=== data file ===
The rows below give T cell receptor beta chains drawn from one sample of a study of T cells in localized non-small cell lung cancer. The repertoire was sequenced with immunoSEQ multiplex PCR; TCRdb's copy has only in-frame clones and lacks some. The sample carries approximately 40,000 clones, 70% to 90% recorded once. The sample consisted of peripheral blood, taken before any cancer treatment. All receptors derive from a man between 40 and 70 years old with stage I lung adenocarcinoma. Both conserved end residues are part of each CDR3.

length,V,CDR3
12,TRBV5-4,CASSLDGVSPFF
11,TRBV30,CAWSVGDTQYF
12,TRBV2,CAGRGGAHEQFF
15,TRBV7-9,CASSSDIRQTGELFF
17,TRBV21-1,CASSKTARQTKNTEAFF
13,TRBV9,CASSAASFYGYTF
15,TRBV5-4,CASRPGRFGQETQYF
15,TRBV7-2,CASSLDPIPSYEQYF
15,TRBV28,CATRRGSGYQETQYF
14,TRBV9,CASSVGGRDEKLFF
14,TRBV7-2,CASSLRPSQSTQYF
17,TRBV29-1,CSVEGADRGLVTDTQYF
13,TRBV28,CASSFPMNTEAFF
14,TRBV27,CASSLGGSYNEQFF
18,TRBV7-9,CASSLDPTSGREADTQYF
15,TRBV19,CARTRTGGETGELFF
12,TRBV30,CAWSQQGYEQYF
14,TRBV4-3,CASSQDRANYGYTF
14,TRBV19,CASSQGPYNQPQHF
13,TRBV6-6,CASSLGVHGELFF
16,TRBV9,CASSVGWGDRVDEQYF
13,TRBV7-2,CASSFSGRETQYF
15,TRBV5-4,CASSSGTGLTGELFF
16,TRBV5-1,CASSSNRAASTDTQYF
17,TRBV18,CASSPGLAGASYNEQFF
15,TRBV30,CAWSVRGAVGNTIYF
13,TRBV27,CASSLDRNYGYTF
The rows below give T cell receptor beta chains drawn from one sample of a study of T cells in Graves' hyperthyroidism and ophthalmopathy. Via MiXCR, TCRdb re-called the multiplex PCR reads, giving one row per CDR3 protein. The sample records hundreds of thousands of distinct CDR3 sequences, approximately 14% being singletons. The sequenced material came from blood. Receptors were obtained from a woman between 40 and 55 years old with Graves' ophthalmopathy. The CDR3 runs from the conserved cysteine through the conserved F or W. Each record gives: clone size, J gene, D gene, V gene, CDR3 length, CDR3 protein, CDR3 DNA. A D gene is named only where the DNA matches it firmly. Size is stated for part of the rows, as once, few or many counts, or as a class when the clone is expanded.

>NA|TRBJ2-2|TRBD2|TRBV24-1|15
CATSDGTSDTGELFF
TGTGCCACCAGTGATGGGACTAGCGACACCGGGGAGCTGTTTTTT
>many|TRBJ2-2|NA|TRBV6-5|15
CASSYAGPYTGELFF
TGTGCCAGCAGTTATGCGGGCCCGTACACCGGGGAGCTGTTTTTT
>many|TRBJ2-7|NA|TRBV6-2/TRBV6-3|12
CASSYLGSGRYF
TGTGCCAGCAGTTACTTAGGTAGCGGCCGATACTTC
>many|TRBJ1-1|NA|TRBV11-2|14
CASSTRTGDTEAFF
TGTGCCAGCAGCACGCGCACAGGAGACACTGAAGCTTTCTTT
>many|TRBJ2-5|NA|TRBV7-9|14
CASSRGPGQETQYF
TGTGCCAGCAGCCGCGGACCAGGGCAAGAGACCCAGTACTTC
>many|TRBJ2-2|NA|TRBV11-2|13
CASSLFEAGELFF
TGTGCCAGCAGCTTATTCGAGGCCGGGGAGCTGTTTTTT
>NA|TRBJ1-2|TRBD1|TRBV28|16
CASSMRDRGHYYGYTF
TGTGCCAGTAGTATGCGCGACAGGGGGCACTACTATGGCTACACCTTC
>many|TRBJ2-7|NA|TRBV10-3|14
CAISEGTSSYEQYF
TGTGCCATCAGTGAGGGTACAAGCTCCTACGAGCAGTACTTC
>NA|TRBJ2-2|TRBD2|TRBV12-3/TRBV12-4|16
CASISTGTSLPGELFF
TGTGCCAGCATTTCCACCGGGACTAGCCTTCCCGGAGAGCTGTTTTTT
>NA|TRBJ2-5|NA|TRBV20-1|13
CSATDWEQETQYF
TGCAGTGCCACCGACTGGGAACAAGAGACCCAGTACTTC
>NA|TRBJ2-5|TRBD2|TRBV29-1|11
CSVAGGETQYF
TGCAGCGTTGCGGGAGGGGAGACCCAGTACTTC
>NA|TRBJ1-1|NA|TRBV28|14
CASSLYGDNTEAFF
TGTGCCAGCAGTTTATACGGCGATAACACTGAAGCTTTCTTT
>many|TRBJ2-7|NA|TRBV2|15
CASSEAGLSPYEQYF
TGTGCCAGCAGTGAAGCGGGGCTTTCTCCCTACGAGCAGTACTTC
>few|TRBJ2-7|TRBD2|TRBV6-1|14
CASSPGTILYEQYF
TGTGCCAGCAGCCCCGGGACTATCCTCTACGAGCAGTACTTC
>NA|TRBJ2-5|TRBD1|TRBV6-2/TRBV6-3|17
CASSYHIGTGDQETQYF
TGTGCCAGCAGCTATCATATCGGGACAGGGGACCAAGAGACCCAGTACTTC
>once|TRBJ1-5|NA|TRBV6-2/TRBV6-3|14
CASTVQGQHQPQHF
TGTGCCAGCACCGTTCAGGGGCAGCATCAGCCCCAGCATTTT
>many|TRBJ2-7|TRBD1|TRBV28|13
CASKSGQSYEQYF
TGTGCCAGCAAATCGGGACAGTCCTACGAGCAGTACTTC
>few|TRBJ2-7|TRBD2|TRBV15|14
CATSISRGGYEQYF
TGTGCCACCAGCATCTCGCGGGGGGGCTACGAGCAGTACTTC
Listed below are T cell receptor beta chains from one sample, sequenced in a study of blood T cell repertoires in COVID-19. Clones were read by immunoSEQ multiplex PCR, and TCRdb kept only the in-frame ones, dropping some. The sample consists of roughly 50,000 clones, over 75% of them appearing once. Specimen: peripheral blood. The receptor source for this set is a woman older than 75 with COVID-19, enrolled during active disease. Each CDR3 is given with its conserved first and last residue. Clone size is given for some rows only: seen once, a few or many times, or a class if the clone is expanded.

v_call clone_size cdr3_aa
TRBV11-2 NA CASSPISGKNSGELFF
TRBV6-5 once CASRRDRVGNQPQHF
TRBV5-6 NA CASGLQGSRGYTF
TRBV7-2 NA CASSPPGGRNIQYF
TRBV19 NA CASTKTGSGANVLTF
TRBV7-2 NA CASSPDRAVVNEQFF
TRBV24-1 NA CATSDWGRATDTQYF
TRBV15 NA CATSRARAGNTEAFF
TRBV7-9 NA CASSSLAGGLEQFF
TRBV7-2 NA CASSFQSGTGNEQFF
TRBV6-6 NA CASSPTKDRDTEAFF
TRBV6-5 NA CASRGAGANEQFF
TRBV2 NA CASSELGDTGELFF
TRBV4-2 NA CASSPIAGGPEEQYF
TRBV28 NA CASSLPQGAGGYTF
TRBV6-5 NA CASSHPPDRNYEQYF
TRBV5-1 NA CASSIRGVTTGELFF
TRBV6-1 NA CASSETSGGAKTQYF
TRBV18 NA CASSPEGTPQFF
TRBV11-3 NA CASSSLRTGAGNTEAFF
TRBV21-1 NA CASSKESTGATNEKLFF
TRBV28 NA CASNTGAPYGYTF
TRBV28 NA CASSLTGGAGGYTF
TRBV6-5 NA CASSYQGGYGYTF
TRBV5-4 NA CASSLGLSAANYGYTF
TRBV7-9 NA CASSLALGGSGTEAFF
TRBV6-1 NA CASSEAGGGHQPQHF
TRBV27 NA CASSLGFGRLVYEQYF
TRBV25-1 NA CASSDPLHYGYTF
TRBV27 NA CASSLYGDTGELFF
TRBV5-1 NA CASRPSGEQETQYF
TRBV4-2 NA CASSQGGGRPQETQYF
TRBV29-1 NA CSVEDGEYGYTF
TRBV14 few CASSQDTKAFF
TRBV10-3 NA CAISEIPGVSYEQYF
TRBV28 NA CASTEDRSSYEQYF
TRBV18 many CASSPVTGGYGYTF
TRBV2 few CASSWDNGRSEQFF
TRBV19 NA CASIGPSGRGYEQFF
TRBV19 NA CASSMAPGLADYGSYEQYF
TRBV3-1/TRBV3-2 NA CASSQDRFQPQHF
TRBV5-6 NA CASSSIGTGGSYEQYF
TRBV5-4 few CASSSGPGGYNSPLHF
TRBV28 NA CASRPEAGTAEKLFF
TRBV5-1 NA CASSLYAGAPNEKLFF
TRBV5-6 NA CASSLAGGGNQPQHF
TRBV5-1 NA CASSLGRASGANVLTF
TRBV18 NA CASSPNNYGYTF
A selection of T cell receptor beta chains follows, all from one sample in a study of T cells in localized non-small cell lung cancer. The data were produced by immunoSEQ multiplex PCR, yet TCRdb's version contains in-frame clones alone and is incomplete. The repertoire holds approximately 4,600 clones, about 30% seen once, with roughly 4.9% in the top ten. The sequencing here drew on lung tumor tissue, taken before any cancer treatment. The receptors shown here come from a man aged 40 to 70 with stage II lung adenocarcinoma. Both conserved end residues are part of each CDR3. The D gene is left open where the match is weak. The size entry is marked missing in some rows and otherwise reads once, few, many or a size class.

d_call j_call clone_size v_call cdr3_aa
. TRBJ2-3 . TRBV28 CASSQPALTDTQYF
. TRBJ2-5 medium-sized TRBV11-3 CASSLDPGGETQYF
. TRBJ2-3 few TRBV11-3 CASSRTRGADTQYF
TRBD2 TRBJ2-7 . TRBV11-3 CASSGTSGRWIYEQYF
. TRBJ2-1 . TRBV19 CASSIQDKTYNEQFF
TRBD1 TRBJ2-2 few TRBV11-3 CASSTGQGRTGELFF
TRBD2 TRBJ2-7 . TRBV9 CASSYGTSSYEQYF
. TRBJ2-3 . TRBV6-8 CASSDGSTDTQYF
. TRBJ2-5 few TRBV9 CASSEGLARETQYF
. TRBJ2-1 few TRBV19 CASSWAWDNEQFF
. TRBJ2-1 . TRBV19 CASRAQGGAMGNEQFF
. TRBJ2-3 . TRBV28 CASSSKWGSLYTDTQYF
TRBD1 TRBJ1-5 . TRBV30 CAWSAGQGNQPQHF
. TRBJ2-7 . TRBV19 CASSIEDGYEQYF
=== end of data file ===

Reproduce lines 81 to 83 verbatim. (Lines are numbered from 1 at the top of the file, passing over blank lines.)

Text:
TGTGCCAGCAAATCGGGACAGTCCTACGAGCAGTACTTC
>few|TRBJ2-7|TRBD2|TRBV15|14
CATSISRGGYEQYF